From Volume 85, Number 3 (March 2012)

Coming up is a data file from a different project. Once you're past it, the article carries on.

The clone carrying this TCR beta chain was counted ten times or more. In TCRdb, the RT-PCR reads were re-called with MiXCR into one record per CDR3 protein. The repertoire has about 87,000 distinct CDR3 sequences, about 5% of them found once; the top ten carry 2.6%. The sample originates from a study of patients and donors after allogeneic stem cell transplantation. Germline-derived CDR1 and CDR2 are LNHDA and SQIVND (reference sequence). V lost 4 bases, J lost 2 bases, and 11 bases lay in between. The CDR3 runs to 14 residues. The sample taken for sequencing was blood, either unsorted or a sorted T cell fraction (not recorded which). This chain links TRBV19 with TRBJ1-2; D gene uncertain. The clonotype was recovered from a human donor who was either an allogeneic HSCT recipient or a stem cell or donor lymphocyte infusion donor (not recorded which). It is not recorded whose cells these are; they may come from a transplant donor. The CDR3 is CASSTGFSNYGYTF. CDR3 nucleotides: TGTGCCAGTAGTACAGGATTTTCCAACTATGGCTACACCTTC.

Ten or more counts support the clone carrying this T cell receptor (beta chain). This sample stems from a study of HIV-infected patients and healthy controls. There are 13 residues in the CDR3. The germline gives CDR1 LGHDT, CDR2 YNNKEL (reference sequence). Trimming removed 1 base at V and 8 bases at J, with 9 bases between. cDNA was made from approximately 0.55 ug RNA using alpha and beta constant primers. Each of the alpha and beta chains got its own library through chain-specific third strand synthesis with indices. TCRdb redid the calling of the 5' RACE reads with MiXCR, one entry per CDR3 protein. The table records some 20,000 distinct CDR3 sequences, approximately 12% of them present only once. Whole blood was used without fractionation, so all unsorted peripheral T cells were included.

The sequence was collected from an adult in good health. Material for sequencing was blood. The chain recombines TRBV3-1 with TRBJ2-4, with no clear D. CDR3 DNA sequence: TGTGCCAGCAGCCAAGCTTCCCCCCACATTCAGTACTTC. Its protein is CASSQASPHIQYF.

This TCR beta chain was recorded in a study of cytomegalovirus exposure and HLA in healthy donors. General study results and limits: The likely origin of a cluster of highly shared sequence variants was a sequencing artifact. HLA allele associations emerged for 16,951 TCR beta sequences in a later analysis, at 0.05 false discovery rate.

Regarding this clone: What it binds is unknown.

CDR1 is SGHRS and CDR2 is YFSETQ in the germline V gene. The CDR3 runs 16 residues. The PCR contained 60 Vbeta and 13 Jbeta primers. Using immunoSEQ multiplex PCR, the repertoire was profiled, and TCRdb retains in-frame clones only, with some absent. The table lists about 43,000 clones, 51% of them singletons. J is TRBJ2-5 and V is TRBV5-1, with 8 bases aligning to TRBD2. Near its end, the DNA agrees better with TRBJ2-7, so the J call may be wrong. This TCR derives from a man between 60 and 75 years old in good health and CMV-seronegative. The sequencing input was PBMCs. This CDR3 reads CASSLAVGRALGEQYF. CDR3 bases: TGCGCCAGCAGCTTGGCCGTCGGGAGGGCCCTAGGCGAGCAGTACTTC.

Antitrust law has been declared a failure, moribund, or possibly just a ghost from the trustbusting era. A quarter of a century ago, Thomas Hazlett declared: “Any responsible historian of American antitrust policy must conclude that, if one takes at face value the assertions that antitrust laws exist to advance competition and protect the consumer, that policy is a failure. The notorious Berkey Photo case may be the flagship of that failed policy.” Hazlett went as far as suggesting it would be “most effective . . . to consider federal enforcement of the antitrust laws to be a per se restraint of trade.” Robert Crandall and Clifford Winston examined the question: “Should the United States pursue a vigorous antitrust policy?” They found “little empirical evidence that past interventions have provided much direct benefit to consumers or significantly deterred anticompetitive behavior.” Other scholars examined whether antitrust was still alive. Yet, recently some stressed that antitrust is not dead, but while “at one time [it] was skewed toward over-enforcement, . . . today if there is any bias it is in the opposite direction.” Statistical figures indicate that, since the 1970s, the volume of civil antitrust litigation is low compared to prior decades. For these reasons and others, Jonathan Baker tried to provide “evidence of the necessity and success of antitrust enforcement.” The Supreme Court, however, voiced skepticism about antitrust litigation. In the fall of 2007, Antitrust therefore posed the question for a special issue: The End of Antitrust As We Know It?